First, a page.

PubMed | ELK Berlin Chest Hospital
Type: Journal Article | Journal: Thoracic surgery clinics | Year: 2013

Complications in tracheal surgery are not uncommon but generally do not influence the final result. Most patients benefit from tracheal resections and mortality is low. Risk factors for complications are reoperations, preoperative tracheostomy, and lengthy resections. Precise information about the extent of the diseased tracheal part as well as thorough planning of the operative procedure, meticulous dissection, and knowledge of release maneuvers by an experienced thoracic surgeon will diminish the risk of adverse effects. Granuloma formation is the most common event observed postoperatively, whereas dehiscence and restenosis or the potentially fatal bleeding from a tracheo-innominate artery fistula occurs less frequently.


PubMed | ELK Berlin Chest Hospital
Type: Journal Article | Journal: European journal of cardio-thoracic surgery : official journal of the European Association for Cardio-thoracic Surgery | Year: 2011

In chemotherapy for non-small-cell lung cancer (NSCLC), some patients seem to exhibit an intrinsic resistance or develop an acquired resistance under treatment. Results on resistance markers for possible treatment failure as shown in studies on selected lung cancer cell lines could not be completely confirmed in clinical trials. As these conflicting data require further research, we created a model between cell culture and the clinical need to study this problem.Our study was based on patient-derived NSCLC xenografts in a mouse model, which revealed a high coincidence with the original tumour. Protein and messenger RNA (mRNA) expression of known resistance markers (breast cancer resistance protein (BCRP), multidrug resistance P-glycoprotein (MDR), lung cancer-related protein (LRP) and multidrug resistance protein 1 (MRP1)) were analysed by real-time polymerase chain reaction (PCR) and immunoblotting in 24 xenografts. Chemosensitivity to etoposide, carboplatin, gemcitabine, paclitaxel, cetuximab and erlotinib was determined in in vivo xenograft experiments and compared with the protein and mRNA expression of the multidrug resistance markers.With the exception of a single correlation between chemosensitivity and mRNA expression of etoposide and bcrp (mRNA expression of BCRP), we found no significant correlation between the response rates and protein- and mRNA expression levels in our 24 xenografts. The present results indicate that in vivo expression levels of multidrug resistance proteins and their mRNAs may not play a comparable role in chemoresistance of NSCLC, as pointed out in selected tumour cell lines.Patient-derived xenografts allow detailed investigation of therapy-related markers and their dynamic regulation in a well-standardised and clinically related way. As a consequence of our investigations, we regard multidrug resistance to be a multifactorial phenomenon, in which more factors than the markers analysed by the present study may be involved.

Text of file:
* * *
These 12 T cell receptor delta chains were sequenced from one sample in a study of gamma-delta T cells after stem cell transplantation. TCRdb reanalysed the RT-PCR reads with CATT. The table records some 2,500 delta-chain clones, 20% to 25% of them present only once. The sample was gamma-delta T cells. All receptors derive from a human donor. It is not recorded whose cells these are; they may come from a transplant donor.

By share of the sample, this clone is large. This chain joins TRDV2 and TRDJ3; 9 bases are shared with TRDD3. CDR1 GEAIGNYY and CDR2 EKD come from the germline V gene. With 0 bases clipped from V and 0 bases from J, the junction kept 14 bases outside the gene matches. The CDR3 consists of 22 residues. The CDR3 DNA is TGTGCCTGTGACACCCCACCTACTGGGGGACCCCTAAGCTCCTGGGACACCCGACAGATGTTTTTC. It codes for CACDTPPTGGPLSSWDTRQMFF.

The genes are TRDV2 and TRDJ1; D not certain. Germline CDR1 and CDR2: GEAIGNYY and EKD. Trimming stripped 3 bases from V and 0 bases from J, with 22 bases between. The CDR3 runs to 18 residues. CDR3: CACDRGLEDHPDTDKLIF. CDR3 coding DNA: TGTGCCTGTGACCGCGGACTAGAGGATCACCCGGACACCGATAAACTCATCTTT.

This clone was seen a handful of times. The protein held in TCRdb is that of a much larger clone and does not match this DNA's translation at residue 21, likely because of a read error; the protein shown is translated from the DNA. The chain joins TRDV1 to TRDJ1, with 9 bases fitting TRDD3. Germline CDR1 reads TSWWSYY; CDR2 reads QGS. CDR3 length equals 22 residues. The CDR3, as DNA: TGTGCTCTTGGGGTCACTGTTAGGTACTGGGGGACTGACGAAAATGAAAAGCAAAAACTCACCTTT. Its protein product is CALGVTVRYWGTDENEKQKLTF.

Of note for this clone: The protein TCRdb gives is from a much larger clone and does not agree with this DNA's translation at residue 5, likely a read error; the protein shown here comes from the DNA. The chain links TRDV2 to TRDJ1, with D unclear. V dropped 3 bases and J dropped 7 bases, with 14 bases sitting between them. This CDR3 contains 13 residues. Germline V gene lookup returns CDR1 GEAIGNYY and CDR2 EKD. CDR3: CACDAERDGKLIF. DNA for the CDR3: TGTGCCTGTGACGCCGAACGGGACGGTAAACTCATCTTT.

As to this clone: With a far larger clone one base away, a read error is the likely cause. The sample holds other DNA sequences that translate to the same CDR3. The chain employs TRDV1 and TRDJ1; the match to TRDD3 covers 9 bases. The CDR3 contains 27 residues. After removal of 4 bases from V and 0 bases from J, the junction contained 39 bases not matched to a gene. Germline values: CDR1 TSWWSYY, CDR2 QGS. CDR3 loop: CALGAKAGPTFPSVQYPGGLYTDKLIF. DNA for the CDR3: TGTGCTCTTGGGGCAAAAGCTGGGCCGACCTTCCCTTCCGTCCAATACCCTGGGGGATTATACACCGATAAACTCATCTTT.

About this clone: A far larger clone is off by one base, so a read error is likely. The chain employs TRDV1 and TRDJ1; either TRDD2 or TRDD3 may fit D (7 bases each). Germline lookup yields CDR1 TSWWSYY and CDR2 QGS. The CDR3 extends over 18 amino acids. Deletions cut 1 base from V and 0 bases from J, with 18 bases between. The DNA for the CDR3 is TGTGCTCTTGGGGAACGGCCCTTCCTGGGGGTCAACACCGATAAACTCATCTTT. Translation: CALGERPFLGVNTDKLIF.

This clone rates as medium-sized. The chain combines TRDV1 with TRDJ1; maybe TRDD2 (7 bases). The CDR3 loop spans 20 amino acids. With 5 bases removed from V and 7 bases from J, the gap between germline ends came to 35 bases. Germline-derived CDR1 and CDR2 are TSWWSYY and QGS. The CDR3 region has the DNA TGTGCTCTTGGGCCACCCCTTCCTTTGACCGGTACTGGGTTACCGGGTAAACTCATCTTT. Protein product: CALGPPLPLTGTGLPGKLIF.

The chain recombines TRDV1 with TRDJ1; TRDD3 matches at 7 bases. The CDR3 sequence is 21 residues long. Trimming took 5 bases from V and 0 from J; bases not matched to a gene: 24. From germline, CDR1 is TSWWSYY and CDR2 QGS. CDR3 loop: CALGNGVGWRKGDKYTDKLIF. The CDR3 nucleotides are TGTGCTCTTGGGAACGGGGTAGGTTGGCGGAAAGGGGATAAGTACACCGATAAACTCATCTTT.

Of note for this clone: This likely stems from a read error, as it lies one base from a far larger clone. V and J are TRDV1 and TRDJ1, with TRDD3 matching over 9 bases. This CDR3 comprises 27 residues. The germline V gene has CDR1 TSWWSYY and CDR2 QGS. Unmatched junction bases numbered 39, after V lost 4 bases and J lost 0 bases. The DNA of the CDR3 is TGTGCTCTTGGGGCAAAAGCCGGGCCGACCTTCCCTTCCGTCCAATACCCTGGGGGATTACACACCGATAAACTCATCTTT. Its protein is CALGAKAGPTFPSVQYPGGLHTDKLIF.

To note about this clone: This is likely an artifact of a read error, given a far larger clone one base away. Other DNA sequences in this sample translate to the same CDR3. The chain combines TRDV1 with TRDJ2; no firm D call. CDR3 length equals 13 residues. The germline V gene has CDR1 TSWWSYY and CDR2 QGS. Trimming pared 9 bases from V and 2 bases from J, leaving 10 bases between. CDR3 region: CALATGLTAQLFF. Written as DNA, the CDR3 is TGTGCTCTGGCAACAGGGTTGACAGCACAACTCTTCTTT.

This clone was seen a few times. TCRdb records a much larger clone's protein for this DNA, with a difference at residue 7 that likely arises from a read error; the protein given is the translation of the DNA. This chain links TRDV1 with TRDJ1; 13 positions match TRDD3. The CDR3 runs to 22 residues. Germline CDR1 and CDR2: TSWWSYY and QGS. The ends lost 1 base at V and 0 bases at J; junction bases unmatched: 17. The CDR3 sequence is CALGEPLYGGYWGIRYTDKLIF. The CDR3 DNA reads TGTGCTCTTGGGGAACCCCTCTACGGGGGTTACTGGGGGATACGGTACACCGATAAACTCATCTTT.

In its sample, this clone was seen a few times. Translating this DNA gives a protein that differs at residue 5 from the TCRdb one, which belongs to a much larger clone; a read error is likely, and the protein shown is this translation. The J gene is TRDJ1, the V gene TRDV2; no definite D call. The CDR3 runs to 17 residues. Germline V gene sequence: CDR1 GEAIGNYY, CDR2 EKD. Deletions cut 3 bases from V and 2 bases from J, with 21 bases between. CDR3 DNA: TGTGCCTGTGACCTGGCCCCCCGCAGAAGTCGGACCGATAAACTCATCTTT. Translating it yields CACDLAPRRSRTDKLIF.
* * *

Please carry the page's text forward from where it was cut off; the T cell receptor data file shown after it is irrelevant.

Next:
Loading ELK Berlin Chest Hospital collaborators
Loading ELK Berlin Chest Hospital collaborators